Monetary base is smaller than it appears but sterilization may need to continue to control inflation and asset prices
Not long after the United States Federal Reserve Board announced its second round of quantitative easing (known as QE2), the People's Bank of China, China's central bank, announced two increases of 0.5 percentage points in the required reserve ratio (RRR) of bank deposits. The RRR now stands at 18.5 percent, a historic high, even in global terms.
While the Fed is planning to pump more money into the US economy, the People's Bank of China is trying to reduce the amount of money in circulation. Money used by commercial banks to satisfy the RRR, which is held in accounts at the central bank, can no longer be extended as loans. As a result, more money than ever is now frozen or inactive in China.
It is understandable that the Fed wants to boost demand as long as the US economy remains depressed. But why has the central bank tightened monetary policy so much? China's economy is not over-heating. Growth is still high, at about 10 percent per year, but it has started to moderate. And, while inflation is a concern - having risen to 4.4 percent year-on-year in October, up from 3.6 percent in September - this cannot explain why the central bank raised the RRR three times earlier this year, when inflation was lower.
Instead, the central bank's policy is preemptive: sterilize over-liquidity and get the money supply under control in order to prevent inflation or over-heating. At the beginning of the year, the RRR increases could be regarded as part of efforts to correct the over-supply of money that arose from the anti-crisis stimulus package. But the most recent RRR increases mainly serve to sterilize the "passive money supply" caused by the increase in foreign-exchange reserves.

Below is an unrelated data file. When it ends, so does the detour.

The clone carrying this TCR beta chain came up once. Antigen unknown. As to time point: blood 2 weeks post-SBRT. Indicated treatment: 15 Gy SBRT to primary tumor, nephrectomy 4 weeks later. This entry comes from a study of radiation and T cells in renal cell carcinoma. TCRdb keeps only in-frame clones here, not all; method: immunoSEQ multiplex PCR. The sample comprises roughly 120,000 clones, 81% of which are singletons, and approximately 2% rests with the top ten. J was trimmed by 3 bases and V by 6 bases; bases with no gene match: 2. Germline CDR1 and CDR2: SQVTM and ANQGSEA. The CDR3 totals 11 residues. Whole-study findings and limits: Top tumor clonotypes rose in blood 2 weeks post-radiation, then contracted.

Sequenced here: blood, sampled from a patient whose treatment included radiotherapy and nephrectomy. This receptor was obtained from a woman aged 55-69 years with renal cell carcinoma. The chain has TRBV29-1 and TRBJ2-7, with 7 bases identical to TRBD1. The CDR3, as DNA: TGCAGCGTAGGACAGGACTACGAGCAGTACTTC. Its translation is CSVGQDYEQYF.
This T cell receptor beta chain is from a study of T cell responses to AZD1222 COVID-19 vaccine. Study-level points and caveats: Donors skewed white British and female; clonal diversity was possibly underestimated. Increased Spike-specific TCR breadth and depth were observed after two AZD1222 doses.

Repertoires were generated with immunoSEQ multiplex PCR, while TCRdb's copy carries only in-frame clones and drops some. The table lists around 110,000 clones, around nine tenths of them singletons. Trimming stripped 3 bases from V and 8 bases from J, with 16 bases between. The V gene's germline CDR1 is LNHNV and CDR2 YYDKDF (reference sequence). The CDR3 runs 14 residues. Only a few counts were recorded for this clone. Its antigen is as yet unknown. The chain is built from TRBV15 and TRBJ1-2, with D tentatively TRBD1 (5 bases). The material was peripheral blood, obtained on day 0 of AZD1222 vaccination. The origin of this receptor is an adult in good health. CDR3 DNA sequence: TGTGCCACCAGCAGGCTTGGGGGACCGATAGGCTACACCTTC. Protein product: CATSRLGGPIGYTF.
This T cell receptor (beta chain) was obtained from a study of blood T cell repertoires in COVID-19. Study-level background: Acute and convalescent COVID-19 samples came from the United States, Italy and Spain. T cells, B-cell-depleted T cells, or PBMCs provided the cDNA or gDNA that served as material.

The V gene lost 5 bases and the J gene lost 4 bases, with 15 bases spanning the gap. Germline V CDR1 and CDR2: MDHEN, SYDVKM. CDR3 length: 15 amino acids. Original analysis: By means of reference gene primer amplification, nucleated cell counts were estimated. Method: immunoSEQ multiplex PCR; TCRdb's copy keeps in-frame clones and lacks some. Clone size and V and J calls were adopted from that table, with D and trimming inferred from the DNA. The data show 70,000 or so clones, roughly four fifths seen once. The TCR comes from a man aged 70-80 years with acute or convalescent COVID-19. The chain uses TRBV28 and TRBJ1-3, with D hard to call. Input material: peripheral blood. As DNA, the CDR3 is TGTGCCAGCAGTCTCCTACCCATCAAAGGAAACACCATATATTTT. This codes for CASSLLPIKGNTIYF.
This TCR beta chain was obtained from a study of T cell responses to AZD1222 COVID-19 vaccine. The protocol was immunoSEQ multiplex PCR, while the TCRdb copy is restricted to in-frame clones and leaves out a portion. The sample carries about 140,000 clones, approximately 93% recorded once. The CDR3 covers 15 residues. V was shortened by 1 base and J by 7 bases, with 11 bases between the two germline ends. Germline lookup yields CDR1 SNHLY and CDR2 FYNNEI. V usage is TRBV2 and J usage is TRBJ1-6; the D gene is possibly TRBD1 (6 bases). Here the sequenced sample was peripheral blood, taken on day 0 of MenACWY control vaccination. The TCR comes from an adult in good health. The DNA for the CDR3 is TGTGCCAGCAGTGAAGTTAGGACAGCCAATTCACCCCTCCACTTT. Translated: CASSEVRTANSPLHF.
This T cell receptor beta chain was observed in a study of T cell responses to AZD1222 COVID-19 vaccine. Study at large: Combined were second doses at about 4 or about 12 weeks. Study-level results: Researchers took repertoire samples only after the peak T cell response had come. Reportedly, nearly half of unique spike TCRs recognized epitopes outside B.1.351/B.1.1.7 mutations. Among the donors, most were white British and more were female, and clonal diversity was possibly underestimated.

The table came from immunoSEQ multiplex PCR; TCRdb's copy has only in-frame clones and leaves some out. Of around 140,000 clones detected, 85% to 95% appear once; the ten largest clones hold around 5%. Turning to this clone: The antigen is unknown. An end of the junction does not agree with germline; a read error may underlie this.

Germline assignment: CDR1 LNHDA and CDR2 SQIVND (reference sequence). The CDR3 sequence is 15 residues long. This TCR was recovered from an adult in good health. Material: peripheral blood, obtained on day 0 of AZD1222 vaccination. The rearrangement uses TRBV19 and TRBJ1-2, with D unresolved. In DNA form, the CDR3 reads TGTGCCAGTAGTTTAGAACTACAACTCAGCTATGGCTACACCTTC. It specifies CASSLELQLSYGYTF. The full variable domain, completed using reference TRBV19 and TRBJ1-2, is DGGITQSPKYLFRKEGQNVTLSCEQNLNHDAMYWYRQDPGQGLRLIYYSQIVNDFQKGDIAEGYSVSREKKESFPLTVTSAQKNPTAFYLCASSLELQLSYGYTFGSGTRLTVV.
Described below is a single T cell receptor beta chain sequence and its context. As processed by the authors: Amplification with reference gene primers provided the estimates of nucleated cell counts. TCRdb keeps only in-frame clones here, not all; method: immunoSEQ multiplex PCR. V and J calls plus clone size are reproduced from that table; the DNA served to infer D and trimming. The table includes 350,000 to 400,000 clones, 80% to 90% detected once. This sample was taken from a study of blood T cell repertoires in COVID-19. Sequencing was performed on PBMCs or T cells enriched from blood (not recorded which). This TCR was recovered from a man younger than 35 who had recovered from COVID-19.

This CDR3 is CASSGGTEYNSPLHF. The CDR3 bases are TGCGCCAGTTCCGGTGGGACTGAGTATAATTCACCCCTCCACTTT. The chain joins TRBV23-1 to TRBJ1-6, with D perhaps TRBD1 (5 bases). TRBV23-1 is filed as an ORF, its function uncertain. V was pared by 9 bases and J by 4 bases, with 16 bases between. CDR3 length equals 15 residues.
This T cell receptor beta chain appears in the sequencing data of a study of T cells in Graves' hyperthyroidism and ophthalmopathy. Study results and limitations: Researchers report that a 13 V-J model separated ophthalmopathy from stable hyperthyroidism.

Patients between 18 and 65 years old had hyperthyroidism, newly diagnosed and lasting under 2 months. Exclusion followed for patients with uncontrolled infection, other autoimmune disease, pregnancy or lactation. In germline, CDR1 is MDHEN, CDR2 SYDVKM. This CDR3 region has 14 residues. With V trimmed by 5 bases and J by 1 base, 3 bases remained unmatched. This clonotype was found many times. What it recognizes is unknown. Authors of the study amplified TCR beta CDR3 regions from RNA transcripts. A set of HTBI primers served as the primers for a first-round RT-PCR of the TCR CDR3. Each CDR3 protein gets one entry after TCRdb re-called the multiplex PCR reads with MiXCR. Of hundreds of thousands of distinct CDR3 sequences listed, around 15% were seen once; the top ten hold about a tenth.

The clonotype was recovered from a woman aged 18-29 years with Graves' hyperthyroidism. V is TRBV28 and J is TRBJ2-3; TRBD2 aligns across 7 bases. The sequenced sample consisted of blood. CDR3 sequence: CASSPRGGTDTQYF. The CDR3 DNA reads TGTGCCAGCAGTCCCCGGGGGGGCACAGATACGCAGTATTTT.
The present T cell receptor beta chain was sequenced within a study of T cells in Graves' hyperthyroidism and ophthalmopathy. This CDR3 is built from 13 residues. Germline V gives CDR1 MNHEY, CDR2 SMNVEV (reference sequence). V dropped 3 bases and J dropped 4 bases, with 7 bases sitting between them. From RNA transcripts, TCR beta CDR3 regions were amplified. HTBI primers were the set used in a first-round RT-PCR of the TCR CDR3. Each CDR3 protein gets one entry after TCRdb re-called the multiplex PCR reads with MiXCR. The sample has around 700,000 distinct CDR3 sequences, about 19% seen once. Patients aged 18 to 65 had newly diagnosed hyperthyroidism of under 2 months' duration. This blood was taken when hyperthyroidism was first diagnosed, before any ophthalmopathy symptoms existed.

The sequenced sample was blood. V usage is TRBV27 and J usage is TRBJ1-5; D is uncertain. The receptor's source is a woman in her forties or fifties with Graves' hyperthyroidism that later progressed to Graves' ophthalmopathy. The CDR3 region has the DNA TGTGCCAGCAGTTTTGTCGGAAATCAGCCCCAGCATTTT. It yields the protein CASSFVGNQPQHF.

Indeed, in September alone, China's foreign-currency reserves increased by almost $100 billion compared to August. With the global economy recovering, China's trade surplus began to grow. Moreover, capital inflows increased significantly, owing to real investment opportunities in the high-growth economy and the expectation of renminbi revaluation.
But rapid growth in foreign-exchange reserves means an increase in the domestic money supply, because the central bank issues 6.64 yuan (down 3 percent since June) for every dollar it receives. That means that money supply increased by nearly 700 billion yuan in September. The two 50-basis-point RRR increases just locked up the same amount of liquidity.
A country with current-account and capital-account surpluses and increasing foreign-exchange reserves normally sees excessive money supply and high inflation. But, while excessive money supply is a reality for China - the central bank now holds more than $2.6 trillion in foreign reserves - inflation has been quite moderate so far, thanks to the sterilization policy.